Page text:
A Conversation With Actor Jesse Eisenberg On All Things Magic and His New Film “Now You See Me”

Conversations / June 7, 2013

Interview With Jesse Eisenberg

Making his small-screen debut in the 2001 made-for-tv film, “Lightning: Fire from the Sky,” actor Jesse Eisenberg has carved a career for himself that exceeds way beyond television.

Starring in popular films such as “Adventureland,” opposite of Kristen Stewart, “The Education of Charlie Banks” and the comedic horror movie, “Zombieland,” it was when Eisenberg played Facebook’s Mark Zuckerberg that critics started to take notice of his acting chops.  Not only was the role a game-changer for his career, but it also earned him an Oscar nomination for the Best Actor in a Leading Role category in 2011.

With a rich filmography filled with characters that range from an earnest college student to a neurotic sociopath, Jessie Eisenberg is a rising star.

Meets Obsession recently got a chance to chat with Jesse, who is starring in the summer hit  “Now You See Me,” a film about a group of magicians who plan a series of robberies. We discussed magic, his acting career and the cool tricks he learned while filming his latest movie.

MO: Tell us about your character and getting the opportunity to play a magician in a movie.

Jesse: The movie makes magic look cool. I think people will see the movie and think it makes magic look cool. When I first read the script, I wanted to play my character more like David Blaine… because I thought, since my character is a street magician, ‘oh a David Blain kind of thing that’s a very casual dress, regular guy thing.’ But the director wanted a more flashy style, so I guess the whole aesthetic was kind of a “magicians of the future” type thing, where the tricks they’re doing could be done maybe in five years… like it’s not possible now, but it might be possible in the future.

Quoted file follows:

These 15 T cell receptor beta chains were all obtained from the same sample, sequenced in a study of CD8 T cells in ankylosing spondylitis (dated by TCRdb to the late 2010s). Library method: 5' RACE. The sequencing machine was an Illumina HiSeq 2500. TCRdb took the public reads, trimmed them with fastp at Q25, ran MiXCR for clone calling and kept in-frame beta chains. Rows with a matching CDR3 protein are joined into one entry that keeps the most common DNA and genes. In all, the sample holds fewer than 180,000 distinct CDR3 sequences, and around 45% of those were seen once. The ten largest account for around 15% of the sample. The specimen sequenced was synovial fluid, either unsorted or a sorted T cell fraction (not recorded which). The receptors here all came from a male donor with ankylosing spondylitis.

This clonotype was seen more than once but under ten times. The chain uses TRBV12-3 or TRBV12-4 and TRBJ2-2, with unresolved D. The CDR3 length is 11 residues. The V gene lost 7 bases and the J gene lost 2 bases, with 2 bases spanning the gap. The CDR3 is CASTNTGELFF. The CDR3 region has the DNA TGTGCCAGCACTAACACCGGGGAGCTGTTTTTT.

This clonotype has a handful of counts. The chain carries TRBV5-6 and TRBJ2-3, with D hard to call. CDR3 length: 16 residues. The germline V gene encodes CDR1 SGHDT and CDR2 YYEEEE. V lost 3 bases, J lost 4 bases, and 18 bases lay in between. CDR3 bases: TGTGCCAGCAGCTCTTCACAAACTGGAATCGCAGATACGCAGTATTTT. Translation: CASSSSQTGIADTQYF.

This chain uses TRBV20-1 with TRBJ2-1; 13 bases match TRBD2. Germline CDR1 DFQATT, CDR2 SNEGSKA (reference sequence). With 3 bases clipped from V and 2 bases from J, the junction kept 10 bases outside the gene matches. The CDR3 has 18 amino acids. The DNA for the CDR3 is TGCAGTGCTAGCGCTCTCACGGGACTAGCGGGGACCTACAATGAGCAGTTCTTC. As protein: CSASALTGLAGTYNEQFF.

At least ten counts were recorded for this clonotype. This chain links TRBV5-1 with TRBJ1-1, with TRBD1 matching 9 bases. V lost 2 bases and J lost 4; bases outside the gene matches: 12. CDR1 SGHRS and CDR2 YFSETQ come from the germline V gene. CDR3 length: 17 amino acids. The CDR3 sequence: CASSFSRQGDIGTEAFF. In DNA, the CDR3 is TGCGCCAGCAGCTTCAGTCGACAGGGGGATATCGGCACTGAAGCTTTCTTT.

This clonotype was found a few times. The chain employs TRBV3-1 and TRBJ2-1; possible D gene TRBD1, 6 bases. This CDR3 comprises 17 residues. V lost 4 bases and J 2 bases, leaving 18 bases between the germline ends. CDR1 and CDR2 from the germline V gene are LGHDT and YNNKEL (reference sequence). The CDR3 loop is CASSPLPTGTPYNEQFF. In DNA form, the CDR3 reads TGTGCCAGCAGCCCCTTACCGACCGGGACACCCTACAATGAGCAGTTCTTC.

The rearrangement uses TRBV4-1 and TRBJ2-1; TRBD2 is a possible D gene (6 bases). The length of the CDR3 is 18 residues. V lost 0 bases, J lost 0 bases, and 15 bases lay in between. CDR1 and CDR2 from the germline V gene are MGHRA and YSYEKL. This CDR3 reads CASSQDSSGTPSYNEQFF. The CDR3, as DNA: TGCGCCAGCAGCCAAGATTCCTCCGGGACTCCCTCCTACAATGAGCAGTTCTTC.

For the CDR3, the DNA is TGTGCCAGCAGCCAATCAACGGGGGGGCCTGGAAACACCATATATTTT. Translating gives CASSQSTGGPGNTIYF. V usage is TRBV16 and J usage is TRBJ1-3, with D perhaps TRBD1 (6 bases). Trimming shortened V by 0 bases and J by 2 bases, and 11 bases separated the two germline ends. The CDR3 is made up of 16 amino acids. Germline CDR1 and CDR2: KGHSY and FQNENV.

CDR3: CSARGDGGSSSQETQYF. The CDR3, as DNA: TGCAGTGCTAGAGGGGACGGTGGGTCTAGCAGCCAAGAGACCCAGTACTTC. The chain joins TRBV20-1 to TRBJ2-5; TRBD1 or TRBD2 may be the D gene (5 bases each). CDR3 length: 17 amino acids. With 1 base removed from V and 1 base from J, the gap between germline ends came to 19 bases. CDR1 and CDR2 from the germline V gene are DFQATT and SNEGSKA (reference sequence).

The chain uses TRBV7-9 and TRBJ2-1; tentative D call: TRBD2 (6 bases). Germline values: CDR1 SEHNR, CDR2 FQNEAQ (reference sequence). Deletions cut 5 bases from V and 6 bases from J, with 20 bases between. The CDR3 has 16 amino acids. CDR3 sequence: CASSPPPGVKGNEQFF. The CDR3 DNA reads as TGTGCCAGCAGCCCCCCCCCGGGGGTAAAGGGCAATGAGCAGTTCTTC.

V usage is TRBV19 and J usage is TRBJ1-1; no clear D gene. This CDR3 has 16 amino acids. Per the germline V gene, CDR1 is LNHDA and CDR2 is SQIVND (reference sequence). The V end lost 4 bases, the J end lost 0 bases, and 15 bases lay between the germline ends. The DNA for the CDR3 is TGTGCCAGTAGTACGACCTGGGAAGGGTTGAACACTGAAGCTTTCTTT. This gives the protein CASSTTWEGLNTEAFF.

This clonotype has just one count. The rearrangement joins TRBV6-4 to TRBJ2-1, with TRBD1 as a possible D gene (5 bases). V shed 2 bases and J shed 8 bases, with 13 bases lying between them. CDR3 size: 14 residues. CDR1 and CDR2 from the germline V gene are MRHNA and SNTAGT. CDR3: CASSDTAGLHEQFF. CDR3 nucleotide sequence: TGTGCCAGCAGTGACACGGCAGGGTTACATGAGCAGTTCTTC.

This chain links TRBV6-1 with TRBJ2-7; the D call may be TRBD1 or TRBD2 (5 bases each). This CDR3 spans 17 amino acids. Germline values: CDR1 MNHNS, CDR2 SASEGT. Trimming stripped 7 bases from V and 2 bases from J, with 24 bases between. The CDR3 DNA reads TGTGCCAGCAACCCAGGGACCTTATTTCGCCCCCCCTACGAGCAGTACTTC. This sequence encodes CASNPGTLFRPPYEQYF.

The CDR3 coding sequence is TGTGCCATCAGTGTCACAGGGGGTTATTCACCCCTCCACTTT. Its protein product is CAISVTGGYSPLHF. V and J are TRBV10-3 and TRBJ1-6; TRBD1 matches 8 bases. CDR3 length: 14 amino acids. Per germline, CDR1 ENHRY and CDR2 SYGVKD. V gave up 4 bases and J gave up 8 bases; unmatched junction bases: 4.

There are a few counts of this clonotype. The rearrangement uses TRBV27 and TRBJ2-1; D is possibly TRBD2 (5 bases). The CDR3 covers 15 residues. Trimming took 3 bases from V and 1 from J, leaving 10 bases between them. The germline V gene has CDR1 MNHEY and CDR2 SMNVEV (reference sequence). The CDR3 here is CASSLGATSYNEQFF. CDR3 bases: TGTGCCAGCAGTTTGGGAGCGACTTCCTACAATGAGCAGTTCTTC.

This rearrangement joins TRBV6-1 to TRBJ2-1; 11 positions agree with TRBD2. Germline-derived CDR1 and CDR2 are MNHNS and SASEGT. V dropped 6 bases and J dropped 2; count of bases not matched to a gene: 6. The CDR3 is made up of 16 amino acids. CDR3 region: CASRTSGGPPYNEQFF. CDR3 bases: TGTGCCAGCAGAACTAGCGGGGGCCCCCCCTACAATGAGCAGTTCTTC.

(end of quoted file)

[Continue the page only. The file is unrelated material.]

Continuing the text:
MO: Do you think this movie shines a good light on the world of magic?

Jesse: I think it’s good for the world of magic. I know the magicians who worked on the movie are really excited about it and excited that it will portray them in a way that looks good.

MO: Did you learn any tricks while filming?

Jesse: I mean, I play a character who is the best sleight of hand magician, so he would’ve been practicing for like 25 years and I didn’t really have that much time (laughs). But I learned some basic sleight of hand tricks, like a staff change, where you hold a card up and you flip your hand… so I could do that well since I had to practice it for months.

MO: You’re playing a character that’s more confident and sure of himself than other character’s you’ve played, how were you able to tap into that kind of cool guy role?

Jesse: Well, they sent me the script while I was working on a play in New York, and I had a lot of stage fright from performing each night, and when I read the script, I thought ‘this character feels more comfortable onstage than anywhere else.’

I thought this would be a good way to challenge myself to play a certain type of character that might be therapeutic in a way because it would make me feel more confident onstage and in my personal life, and it actually worked.
Like, while we were filming, I was feeling really good about myself and had a little four month break from my own dumb neurosis so it was like a really fun experience. When I take on a role, I find it pretty easy to get into the role, and once I’m there, I just deal with any little challenges along the way.

MO: Is it a conscious decision to play characters that differ from one another each time?

Jesse: I think it’s less conscious then it seems in retrospect. At the time, I just sort through what they send me and if I like it then I’ll do it. I rarely think, ‘well I did something like that last year.’  There was a period of time where I wasn’t getting stuff that I wanted to do so I just started writing plays and performing them in New York to deal with my frustration with my career. Now I get a variety of things, so it’s better.

I don’t really know how people think of me, but I like working in different environments with people who treat the work with respect and are serious about making it.

If you could do 1 magic trick what would it be?

Jesse: I really got into sleight-of-hand stuff. After the movie ended I had to do something else so I never really got a chance to improve on doing that kind of thing. I still have the muscle memory of it but it would take years to really master it.

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Israel Daramola
Israel Daramola is a writer, video editor and cake enthusiast living in Washington, D.C. You can follow him on twitter or you can go to your mirror, turn off the lights and chant his name three times and he will appear.

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